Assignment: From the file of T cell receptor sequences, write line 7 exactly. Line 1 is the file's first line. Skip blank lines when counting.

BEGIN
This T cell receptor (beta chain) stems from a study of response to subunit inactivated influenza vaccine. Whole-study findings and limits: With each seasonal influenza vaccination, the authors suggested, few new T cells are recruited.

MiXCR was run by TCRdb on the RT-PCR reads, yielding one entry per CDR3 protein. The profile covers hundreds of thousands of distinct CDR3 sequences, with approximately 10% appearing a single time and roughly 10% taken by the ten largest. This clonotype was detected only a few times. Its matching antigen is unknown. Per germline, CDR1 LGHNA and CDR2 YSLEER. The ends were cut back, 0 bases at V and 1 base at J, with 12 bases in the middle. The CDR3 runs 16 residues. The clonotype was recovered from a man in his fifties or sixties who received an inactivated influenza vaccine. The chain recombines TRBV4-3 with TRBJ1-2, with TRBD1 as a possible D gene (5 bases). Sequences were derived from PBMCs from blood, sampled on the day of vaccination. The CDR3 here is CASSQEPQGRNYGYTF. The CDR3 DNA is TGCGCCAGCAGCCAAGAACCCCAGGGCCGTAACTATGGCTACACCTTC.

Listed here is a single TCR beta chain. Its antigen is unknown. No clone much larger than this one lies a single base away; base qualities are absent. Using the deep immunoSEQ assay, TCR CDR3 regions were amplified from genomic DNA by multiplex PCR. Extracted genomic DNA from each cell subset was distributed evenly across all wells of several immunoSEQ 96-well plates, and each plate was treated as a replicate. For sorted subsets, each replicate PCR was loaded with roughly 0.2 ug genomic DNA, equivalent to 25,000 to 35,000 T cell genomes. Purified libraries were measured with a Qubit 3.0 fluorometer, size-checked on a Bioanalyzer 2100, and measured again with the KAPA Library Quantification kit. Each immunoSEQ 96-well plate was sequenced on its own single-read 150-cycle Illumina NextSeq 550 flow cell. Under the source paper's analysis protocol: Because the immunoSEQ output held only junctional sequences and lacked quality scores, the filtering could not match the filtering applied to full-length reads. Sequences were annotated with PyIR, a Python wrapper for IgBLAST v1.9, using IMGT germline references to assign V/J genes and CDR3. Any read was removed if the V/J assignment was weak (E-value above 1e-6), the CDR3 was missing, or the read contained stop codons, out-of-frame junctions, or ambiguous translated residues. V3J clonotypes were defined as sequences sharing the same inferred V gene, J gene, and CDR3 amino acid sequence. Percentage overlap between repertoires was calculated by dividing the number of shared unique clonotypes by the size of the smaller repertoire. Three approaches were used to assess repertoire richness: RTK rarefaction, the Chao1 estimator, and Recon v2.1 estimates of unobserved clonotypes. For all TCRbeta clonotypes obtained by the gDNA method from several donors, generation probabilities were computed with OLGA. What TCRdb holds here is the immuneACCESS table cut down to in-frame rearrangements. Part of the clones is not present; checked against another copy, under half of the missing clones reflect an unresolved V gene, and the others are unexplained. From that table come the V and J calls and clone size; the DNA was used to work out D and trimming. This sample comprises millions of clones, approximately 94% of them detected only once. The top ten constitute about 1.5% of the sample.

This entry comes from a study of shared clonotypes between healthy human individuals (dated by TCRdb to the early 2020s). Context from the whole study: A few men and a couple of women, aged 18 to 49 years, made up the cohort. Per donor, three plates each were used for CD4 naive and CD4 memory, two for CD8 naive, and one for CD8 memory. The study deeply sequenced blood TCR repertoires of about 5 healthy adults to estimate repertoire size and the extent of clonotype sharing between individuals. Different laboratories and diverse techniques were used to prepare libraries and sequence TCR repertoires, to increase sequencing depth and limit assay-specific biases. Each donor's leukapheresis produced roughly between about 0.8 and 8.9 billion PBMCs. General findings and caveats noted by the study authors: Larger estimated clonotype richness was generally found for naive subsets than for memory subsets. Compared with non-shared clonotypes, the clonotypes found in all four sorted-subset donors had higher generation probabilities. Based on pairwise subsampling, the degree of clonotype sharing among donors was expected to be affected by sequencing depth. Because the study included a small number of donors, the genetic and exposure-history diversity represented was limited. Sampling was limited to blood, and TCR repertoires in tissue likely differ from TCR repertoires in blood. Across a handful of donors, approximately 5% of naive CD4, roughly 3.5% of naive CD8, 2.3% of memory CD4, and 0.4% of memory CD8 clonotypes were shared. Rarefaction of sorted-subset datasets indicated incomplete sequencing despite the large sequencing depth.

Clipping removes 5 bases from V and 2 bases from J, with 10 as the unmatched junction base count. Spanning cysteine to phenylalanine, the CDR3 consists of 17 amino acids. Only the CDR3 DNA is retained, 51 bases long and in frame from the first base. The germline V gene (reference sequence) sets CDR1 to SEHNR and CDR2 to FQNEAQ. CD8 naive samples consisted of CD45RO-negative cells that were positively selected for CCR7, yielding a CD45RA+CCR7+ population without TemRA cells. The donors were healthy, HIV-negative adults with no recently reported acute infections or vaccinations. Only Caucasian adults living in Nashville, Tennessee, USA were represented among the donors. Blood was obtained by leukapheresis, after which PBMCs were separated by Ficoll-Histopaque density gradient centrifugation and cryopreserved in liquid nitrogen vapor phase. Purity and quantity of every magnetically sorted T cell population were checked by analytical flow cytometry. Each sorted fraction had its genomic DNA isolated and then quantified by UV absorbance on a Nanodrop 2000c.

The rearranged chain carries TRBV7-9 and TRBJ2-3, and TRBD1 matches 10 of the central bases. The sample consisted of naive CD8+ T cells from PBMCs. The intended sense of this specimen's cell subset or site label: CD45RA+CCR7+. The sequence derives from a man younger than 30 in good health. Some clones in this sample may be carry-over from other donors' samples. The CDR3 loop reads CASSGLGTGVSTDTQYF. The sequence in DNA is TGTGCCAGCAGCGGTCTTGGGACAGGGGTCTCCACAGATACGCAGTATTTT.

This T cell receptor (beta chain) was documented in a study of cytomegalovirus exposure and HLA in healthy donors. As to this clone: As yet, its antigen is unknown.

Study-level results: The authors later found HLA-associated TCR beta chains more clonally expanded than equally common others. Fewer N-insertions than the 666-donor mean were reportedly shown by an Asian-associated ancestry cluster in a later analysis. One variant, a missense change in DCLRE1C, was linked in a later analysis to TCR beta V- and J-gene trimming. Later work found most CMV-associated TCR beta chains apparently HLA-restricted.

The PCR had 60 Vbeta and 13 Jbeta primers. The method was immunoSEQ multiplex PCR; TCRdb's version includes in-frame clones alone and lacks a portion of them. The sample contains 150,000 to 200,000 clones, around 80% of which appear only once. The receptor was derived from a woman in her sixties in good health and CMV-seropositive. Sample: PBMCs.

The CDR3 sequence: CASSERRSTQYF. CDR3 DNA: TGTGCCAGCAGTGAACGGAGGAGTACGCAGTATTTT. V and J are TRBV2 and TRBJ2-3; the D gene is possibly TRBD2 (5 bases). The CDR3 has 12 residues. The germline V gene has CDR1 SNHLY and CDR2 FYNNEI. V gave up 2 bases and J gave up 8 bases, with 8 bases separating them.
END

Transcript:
This T cell receptor (beta chain) was documented in a study of cytomegalovirus exposure and HLA in healthy donors. As to this clone: As yet, its antigen is unknown.